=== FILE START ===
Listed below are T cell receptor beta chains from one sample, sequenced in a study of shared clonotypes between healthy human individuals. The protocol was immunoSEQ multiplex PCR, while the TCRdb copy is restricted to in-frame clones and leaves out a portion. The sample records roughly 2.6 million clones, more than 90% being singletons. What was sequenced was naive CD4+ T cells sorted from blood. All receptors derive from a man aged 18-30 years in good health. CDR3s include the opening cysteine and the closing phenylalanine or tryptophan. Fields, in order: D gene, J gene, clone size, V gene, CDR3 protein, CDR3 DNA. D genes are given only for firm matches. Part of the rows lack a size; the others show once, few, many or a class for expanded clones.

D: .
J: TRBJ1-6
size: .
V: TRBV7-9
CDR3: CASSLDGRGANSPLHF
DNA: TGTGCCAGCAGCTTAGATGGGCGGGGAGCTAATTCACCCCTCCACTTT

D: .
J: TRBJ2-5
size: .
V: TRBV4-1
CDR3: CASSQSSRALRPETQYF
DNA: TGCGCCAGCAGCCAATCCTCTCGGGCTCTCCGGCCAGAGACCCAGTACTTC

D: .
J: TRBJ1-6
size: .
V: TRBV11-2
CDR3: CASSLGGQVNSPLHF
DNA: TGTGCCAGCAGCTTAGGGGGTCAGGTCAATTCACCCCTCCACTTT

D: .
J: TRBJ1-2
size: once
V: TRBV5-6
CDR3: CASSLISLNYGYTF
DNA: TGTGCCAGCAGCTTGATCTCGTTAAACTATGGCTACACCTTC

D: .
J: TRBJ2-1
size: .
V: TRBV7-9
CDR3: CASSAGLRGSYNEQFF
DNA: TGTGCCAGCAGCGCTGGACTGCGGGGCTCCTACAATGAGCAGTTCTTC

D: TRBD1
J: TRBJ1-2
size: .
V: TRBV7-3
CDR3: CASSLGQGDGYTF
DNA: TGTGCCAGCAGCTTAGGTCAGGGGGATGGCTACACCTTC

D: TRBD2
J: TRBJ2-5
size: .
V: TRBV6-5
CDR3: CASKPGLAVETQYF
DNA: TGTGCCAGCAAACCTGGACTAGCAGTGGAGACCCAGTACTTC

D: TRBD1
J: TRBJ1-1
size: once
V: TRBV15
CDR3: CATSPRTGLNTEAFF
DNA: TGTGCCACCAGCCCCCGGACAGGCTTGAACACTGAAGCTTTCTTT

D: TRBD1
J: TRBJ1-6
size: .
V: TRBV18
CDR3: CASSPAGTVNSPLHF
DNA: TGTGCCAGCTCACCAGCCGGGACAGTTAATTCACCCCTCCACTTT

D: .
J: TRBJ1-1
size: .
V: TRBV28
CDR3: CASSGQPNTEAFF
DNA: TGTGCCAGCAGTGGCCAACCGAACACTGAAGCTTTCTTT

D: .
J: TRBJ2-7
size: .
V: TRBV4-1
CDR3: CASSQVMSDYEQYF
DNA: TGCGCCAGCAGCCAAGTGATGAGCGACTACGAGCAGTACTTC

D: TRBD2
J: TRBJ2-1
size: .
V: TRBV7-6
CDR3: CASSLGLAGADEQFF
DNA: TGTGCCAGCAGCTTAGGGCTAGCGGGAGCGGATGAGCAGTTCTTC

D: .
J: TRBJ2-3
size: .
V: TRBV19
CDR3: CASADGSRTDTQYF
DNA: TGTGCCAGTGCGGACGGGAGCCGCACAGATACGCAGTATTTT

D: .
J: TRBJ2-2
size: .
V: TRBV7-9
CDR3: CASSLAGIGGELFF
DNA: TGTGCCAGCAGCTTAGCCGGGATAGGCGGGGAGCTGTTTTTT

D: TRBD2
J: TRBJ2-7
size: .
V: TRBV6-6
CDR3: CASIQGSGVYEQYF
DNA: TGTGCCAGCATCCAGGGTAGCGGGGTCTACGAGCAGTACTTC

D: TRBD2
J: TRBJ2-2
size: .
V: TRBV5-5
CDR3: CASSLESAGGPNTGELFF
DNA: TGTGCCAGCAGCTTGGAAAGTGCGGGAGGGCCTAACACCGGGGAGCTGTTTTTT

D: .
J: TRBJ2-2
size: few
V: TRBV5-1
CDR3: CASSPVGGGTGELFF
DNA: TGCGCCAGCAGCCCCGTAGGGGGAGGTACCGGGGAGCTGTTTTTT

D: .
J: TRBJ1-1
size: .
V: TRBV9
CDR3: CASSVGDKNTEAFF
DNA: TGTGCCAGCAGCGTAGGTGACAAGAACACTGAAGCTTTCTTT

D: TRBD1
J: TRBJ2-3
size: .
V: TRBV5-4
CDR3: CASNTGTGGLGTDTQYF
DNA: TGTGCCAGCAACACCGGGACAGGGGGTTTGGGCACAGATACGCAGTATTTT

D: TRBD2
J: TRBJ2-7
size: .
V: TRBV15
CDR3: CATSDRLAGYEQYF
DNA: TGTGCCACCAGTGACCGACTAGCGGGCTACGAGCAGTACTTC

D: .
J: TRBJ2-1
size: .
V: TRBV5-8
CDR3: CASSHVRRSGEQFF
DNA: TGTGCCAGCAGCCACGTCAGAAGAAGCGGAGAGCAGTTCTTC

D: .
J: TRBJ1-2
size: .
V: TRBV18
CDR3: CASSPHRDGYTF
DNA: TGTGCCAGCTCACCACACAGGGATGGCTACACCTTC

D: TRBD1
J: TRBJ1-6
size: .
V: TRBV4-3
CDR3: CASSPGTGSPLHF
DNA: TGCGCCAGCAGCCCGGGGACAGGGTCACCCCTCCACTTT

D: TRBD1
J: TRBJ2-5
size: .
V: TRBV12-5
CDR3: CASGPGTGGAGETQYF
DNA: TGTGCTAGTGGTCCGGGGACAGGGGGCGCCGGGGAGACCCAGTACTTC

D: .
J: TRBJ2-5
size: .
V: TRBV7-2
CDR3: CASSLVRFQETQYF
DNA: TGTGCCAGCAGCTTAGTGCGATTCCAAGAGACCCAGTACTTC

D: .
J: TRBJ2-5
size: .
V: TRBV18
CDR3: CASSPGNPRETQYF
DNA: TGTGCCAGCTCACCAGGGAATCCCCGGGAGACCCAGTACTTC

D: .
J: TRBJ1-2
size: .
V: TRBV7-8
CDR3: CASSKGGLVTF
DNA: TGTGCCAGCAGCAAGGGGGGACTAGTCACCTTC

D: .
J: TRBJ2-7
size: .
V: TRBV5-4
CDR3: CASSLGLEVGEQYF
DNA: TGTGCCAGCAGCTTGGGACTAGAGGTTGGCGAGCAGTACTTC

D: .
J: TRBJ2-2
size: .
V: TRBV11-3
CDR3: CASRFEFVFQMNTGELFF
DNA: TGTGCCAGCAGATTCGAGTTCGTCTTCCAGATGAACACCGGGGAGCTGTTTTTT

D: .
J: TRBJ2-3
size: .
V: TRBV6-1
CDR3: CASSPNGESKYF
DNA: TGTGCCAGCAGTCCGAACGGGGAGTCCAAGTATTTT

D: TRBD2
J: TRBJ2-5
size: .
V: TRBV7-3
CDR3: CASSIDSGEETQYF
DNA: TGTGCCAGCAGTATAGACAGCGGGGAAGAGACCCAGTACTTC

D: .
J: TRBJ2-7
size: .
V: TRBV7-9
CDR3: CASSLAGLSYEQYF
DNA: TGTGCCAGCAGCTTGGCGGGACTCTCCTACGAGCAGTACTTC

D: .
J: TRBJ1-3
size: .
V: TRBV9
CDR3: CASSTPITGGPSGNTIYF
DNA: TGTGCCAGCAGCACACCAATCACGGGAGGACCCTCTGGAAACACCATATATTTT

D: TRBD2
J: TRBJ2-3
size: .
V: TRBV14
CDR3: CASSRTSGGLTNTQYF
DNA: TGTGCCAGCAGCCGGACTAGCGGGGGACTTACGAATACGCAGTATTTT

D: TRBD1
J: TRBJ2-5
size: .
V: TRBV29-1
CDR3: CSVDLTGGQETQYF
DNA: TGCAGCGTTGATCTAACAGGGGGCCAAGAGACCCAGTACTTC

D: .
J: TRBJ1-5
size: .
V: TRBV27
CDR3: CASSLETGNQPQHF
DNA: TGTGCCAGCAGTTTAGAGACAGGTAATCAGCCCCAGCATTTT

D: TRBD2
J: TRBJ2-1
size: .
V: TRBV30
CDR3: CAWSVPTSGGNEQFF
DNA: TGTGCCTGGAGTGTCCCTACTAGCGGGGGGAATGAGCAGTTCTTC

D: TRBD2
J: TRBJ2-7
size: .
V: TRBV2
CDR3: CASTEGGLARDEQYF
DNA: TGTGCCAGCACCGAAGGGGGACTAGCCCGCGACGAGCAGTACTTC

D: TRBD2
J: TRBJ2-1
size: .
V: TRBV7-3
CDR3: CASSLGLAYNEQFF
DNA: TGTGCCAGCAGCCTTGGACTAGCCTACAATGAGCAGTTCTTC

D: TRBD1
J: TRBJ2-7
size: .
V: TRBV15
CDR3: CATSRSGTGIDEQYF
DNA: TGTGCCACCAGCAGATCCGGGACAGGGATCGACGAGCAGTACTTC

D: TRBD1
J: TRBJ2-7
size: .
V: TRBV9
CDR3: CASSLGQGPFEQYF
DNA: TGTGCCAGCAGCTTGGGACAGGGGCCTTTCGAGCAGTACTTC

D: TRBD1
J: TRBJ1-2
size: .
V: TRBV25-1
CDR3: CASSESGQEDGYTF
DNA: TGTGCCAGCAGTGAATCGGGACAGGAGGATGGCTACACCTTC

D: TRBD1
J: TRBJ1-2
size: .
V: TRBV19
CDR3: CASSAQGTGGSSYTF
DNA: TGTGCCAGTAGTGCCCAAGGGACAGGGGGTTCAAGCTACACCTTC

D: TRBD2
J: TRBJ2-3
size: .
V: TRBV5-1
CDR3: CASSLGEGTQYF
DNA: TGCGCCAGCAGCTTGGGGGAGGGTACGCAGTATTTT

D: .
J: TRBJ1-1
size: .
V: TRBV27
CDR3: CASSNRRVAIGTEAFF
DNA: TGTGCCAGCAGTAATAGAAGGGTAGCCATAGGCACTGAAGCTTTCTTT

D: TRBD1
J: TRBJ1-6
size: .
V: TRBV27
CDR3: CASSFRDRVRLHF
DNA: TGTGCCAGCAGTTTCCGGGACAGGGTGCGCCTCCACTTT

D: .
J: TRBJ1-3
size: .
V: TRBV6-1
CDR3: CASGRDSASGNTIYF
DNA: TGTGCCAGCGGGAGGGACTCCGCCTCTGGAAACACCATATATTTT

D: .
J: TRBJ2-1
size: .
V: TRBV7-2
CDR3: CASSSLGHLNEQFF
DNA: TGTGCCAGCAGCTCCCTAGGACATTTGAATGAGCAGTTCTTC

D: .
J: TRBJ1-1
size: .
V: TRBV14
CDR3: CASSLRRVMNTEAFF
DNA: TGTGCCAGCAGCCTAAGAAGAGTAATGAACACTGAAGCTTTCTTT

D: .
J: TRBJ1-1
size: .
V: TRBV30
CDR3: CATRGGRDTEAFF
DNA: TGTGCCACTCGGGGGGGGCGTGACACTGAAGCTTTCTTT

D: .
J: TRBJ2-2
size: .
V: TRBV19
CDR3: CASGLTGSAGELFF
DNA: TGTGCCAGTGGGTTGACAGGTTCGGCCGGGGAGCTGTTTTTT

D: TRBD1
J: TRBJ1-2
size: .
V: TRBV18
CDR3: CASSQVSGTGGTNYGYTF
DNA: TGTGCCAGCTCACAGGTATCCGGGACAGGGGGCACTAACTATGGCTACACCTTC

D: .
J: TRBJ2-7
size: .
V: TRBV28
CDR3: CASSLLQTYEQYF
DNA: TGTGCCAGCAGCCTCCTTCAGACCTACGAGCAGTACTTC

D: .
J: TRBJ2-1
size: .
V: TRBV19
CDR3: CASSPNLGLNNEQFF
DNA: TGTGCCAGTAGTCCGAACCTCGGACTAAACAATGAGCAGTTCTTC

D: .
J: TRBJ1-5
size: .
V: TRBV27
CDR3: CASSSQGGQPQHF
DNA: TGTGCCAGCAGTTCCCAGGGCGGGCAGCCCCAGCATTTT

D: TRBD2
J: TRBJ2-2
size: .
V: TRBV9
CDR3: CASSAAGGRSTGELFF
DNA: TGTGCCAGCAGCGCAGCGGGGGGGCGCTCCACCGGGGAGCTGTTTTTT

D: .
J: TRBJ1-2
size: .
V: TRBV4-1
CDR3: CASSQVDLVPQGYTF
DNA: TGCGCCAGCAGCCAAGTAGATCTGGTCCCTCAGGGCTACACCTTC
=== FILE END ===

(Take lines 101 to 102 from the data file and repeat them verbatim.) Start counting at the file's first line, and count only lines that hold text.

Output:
V: TRBV5-1
CDR3: CASSPVGGGTGELFF